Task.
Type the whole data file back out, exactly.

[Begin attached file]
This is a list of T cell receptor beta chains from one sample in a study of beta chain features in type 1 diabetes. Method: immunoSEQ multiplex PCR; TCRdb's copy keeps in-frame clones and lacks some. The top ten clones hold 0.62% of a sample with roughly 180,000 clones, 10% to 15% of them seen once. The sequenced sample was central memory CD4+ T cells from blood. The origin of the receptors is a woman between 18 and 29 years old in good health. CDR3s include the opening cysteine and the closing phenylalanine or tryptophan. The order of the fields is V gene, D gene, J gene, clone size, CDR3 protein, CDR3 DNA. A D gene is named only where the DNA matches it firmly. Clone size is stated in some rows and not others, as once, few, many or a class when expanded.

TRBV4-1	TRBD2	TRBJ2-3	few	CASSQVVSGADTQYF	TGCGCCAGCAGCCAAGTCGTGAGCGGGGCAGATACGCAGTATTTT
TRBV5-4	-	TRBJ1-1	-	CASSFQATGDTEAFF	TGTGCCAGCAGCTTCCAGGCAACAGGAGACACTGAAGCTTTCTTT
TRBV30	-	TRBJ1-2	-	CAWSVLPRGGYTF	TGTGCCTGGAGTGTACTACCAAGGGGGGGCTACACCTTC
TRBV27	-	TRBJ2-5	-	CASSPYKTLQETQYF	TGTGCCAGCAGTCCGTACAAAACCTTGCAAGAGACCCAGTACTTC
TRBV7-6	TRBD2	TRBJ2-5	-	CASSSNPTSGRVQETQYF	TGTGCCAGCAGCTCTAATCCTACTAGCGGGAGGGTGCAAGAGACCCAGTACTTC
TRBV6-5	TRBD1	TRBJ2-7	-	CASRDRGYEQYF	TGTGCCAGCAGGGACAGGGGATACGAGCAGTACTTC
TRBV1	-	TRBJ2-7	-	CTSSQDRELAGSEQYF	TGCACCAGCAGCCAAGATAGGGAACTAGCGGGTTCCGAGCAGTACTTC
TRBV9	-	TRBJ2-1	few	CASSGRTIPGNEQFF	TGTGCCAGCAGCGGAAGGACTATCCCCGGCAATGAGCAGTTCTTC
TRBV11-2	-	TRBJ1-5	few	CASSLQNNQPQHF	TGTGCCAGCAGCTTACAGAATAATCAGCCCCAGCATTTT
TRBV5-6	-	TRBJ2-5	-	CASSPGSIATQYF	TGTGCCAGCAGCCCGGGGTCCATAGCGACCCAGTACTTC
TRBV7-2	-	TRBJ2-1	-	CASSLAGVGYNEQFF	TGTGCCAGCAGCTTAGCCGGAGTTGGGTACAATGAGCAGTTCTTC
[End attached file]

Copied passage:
This is a list of T cell receptor beta chains from one sample in a study of beta chain features in type 1 diabetes. Method: immunoSEQ multiplex PCR; TCRdb's copy keeps in-frame clones and lacks some. The top ten clones hold 0.62% of a sample with roughly 180,000 clones, 10% to 15% of them seen once. The sequenced sample was central memory CD4+ T cells from blood. The origin of the receptors is a woman between 18 and 29 years old in good health. CDR3s include the opening cysteine and the closing phenylalanine or tryptophan. The order of the fields is V gene, D gene, J gene, clone size, CDR3 protein, CDR3 DNA. A D gene is named only where the DNA matches it firmly. Clone size is stated in some rows and not others, as once, few, many or a class when expanded.

TRBV4-1	TRBD2	TRBJ2-3	few	CASSQVVSGADTQYF	TGCGCCAGCAGCCAAGTCGTGAGCGGGGCAGATACGCAGTATTTT
TRBV5-4	-	TRBJ1-1	-	CASSFQATGDTEAFF	TGTGCCAGCAGCTTCCAGGCAACAGGAGACACTGAAGCTTTCTTT
TRBV30	-	TRBJ1-2	-	CAWSVLPRGGYTF	TGTGCCTGGAGTGTACTACCAAGGGGGGGCTACACCTTC
TRBV27	-	TRBJ2-5	-	CASSPYKTLQETQYF	TGTGCCAGCAGTCCGTACAAAACCTTGCAAGAGACCCAGTACTTC
TRBV7-6	TRBD2	TRBJ2-5	-	CASSSNPTSGRVQETQYF	TGTGCCAGCAGCTCTAATCCTACTAGCGGGAGGGTGCAAGAGACCCAGTACTTC
TRBV6-5	TRBD1	TRBJ2-7	-	CASRDRGYEQYF	TGTGCCAGCAGGGACAGGGGATACGAGCAGTACTTC
TRBV1	-	TRBJ2-7	-	CTSSQDRELAGSEQYF	TGCACCAGCAGCCAAGATAGGGAACTAGCGGGTTCCGAGCAGTACTTC
TRBV9	-	TRBJ2-1	few	CASSGRTIPGNEQFF	TGTGCCAGCAGCGGAAGGACTATCCCCGGCAATGAGCAGTTCTTC
TRBV11-2	-	TRBJ1-5	few	CASSLQNNQPQHF	TGTGCCAGCAGCTTACAGAATAATCAGCCCCAGCATTTT
TRBV5-6	-	TRBJ2-5	-	CASSPGSIATQYF	TGTGCCAGCAGCCCGGGGTCCATAGCGACCCAGTACTTC
TRBV7-2	-	TRBJ2-1	-	CASSLAGVGYNEQFF	TGTGCCAGCAGCTTAGCCGGAGTTGGGTACAATGAGCAGTTCTTC